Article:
Liberal Idealism Was Wrong: Selling U.S. Manufacturing To China Did Not Make It More Free

Liberal Idealism Was Wrong: Selling U.S. Manufacturing To China Did Not Make It More Free

It’s prudent to keep an eye on China. But what if the bigger threat is within?
Sumantra Maitra
By

A section of foreign policy realists has written a lot about why a U.S. rivalry with China is inevitable. In the liberal idealist heydays of the 1990s, when the Clinton administration was paving the way for “normalizing” China through the World Trade Organization, the conventional wisdom was that once the U.S. market was open to China, everything would fall into place, and the power of the market and capitalism would lead to the spread of human rights, democracy, and rule of law.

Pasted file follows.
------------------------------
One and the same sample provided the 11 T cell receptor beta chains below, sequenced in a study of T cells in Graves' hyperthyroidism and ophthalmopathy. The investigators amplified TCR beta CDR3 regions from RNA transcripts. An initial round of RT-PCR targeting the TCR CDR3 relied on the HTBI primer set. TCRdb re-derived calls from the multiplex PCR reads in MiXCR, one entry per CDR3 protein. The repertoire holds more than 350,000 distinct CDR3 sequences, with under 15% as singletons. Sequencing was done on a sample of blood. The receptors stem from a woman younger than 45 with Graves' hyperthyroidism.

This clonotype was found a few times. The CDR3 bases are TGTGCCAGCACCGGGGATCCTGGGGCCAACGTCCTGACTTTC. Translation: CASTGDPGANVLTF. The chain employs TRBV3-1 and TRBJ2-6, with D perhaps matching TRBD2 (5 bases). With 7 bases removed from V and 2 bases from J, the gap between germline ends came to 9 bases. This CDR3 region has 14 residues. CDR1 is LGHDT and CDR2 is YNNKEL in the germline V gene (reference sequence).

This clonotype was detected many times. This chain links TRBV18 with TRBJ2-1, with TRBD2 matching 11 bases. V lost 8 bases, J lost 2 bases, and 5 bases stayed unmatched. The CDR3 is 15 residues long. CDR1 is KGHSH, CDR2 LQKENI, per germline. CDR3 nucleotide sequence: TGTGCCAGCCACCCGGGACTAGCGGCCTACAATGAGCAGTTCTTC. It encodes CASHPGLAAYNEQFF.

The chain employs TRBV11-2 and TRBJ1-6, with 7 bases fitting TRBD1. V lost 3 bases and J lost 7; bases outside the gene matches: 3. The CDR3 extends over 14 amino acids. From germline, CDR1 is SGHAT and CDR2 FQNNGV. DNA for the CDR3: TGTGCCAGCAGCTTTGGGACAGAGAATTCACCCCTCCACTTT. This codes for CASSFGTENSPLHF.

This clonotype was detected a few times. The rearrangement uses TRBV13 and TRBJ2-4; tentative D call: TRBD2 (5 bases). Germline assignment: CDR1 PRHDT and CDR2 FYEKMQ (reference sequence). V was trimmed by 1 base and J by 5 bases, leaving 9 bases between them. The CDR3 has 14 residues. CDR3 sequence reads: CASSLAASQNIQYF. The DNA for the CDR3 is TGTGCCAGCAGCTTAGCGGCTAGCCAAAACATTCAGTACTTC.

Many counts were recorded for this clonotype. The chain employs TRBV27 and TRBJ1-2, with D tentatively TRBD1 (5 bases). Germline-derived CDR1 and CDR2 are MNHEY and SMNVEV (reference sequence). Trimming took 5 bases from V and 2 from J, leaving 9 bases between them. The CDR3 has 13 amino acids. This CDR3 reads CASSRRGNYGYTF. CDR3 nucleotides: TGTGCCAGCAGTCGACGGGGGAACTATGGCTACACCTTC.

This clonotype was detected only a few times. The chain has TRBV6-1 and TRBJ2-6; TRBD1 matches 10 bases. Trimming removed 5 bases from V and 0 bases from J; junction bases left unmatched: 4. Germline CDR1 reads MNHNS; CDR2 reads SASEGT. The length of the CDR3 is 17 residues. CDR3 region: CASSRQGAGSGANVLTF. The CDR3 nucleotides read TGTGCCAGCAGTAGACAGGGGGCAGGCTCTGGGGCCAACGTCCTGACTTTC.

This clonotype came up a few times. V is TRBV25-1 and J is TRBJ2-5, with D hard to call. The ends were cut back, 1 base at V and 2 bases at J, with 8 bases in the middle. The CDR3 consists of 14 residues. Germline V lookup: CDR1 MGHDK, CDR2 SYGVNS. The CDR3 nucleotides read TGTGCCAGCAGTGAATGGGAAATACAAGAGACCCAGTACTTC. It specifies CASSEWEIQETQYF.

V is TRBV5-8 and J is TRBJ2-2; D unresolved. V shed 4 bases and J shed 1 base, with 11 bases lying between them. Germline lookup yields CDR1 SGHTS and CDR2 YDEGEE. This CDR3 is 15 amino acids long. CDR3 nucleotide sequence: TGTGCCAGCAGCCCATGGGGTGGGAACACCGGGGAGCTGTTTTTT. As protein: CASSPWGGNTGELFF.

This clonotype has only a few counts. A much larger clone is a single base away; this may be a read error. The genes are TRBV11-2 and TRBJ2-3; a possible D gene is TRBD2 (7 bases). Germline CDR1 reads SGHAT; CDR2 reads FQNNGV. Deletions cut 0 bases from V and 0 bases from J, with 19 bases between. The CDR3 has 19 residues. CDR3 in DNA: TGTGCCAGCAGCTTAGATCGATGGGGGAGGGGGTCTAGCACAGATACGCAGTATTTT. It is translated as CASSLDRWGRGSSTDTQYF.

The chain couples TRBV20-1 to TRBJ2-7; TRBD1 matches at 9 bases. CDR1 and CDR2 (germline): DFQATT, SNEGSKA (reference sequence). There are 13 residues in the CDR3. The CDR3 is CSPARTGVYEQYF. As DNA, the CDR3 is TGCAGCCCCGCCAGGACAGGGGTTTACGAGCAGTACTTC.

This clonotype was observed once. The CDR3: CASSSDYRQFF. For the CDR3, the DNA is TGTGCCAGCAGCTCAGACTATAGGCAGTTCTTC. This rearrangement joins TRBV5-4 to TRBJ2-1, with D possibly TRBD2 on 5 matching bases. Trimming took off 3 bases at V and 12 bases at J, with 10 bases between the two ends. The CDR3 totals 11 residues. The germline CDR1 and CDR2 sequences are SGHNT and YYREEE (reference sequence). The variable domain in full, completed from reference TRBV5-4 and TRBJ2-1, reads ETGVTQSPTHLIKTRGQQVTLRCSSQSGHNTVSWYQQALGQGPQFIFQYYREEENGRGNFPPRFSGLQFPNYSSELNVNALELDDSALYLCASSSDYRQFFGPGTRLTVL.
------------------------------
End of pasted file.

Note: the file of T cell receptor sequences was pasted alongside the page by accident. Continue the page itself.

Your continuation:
This liberal idealism, which is enormously common and often comes up in strategic talks, is needless to mention naïve and utopian. Nevertheless, it was the conventional wisdom that China, due to the burden of its global responsibilities, would become a responsible stakeholder and global citizen through greater market access.

Learning from Historical Rising Powers

A few conservatives and a section of the foreign policy realists warned that would never happen because the history of great powers suggests otherwise. John Mearsheimer, in his seminal work “The Tragedy of Great Power Politics,” outlined why China, like every other rising great power in history, would try to create its own sphere of influence and try to push the United States out of Asia-Pacific, which the United States, as a maritime power, can never afford to allow.

Naturally, the chance of a rivalry remains. In his book Graham Allison talked about the Thucydides Trap, where he charted 16 historical instances in which a rising power tried to push an established power, resulting in a rivalry, or worse, a conflict. But the best and most underrated work in the last few years was an essay by Robert Kaplan, who wrote: